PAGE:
[linux-elitists] Re: Yet another mozilla atrocity

Jeff Waugh jdub@perkypants.org
Tue Oct 14 18:40:33 PDT 2003

<quote who="Greg Folkert">

> > > <greg> He is not the end-all be-all he is being made up to be...
> > 
> > Oh man... Havoc's essays describe the perspective of the project, not
> > the other way around. It's learned wisdom, written down. Not a
> > manifesto. I agree with it, and pimp it, merely because it is a good
> > expression of what we learned post-1.x.
> Perspective of the Project... Ok. Learned wisdom, by whose standards? 

The 'core contributors', who have done the learning, and inspired newcomers.

> > > <scott> the point I would like to make on the list: complexity is
> > > manageable. It should not be discarded simply to eschew complexity.
> > > Gnome is inherently complex. WRT preferences: novice, intermediate,
> > > and expert toggles go a loooong way.
> > 
> > Well, this basically ruins your friend's credibility. Sorry, but we've
> > done this. Early Nautilus 1.0.x and Sawfish had these kinds of meta
> > settings for a long time, and it was a hideous disaster. Not in
> > implementation terms - in cognition terms. We won't be doing this again.
> Ruins? no. Just bringing your attention that there are a lot of people
> that did indeed treasure those meta-settings. Not to re-hash old things...
> but exactly *WHAT* Hideous nightmare are you referring to?  Please point
> me to those places I can get clue.

Sawfish pre-1.2 and very early Nautilus 1.0.x. The 'ski signs' and 'user
levels' ideas were dropped because they were an obfuscated symptomatic fix
to the problem of *fundamentally unnecessary* user interface overload. Not
only did we have far too many behavioural 'preferences' (Sawfish is the
prime example of this), but we tried to hide them behind 'Novice',
'Intermediate' and 'Advanced'. Not only did this give us a substantial user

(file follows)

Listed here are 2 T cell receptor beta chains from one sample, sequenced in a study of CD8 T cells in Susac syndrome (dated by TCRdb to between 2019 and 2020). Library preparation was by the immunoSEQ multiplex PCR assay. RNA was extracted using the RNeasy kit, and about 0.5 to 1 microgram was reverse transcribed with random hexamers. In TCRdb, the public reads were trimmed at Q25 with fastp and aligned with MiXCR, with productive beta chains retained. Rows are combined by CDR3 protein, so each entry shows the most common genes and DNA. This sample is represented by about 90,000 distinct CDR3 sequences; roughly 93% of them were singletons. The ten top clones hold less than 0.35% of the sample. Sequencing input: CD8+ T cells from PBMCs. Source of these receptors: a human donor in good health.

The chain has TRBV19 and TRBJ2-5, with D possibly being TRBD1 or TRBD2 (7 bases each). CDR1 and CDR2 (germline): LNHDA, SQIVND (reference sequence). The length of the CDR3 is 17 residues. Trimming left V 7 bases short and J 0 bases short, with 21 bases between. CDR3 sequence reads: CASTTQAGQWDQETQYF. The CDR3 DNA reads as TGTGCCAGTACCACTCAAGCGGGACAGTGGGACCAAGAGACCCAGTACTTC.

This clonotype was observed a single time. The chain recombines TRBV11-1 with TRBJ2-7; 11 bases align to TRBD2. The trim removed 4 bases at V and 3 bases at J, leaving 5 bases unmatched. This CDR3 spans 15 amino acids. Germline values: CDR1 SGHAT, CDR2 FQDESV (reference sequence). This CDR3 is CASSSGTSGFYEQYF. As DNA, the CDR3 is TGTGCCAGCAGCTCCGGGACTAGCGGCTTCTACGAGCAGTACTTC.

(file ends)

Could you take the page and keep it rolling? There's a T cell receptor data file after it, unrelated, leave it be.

support problem, but it allowed us to keep making the same mistake over and
over: leaving 'policy' (in this case, application behaviour) to users who
actually didn't give a tinker's cuss about it.

> 'sane default' explain that to me. I have a set of defaults I wish were
> used rather than _many_ that have chosen as of right now. Some of those
> default make the GNOME Environment extremely hostile to me. But less
> hostile than KDE.

If you can demonstrate why one behaviour is better than another (we're not
just talking defaults here - many of these behaviours are not preferential
at all), then the behaviour will be changed. It's not just a matter of
defaults - it's a matter of getting it right.

> I prefer to be able to control each and every widget action placement of
> said widgets, button actions, key-bindings, Disable closing some things,
> make actions commence on event (in the GUI). Window matching, windows
> preferences, etc...

You can see, however, that these needs would only interest less that 1% of
the potential computer-using population, right? For some reason, many tech
oriented people seem to think that everyone should swallow their yearning
for troublesome and difficult choices that are irrelevant to every day life.
:-) But here's my favourite answer:

  "In addition to these ample facilities, there exists a powerful
  configuration tool called gcc." - Elliot Hughes, author of lwm

Why make something a 'preference' when you can do it right the first time?

> Basically I want, what I want without having to use the the "editing tool"
> because otherwise it is so cryptic (Binary data in the gconf db is
> insane).

There are very few instances of encoded data (not 'binary data') in GConf.

> I do also want to be able to edit my "saved-session" file with resorting
> to voodoo. I like to be able to schedule my default session to be started
> at the same time rather than serially...

gnome-session needs a heck of a lot of love. It's on our list of 'big things
that need fixing'.

> I guess this falls on deaf ears.

Different ears, maybe. If you're expecting confrontation, that's probably
all you'll achieve.

> > I think the problem is underanalysis and lack of information on your
> > friend's part. :-)
> Trust me Jeff, Scott is NOT a new-comer to GNOME. He has been a devoted
> Longtime user of it and was saddened when the "Meta" settings disappeared.
> He is also a very good interface designer. 

'underanalysis' and 'lack of information' != newcomer. :-)

- Jeff

linux.conf.au 2004: Adelaide, Australia         http://lca2004.linux.org.au/
  "When's the last time you heard of the police having to intervene at an
                   antiquarian book riot?" - Raph Levien

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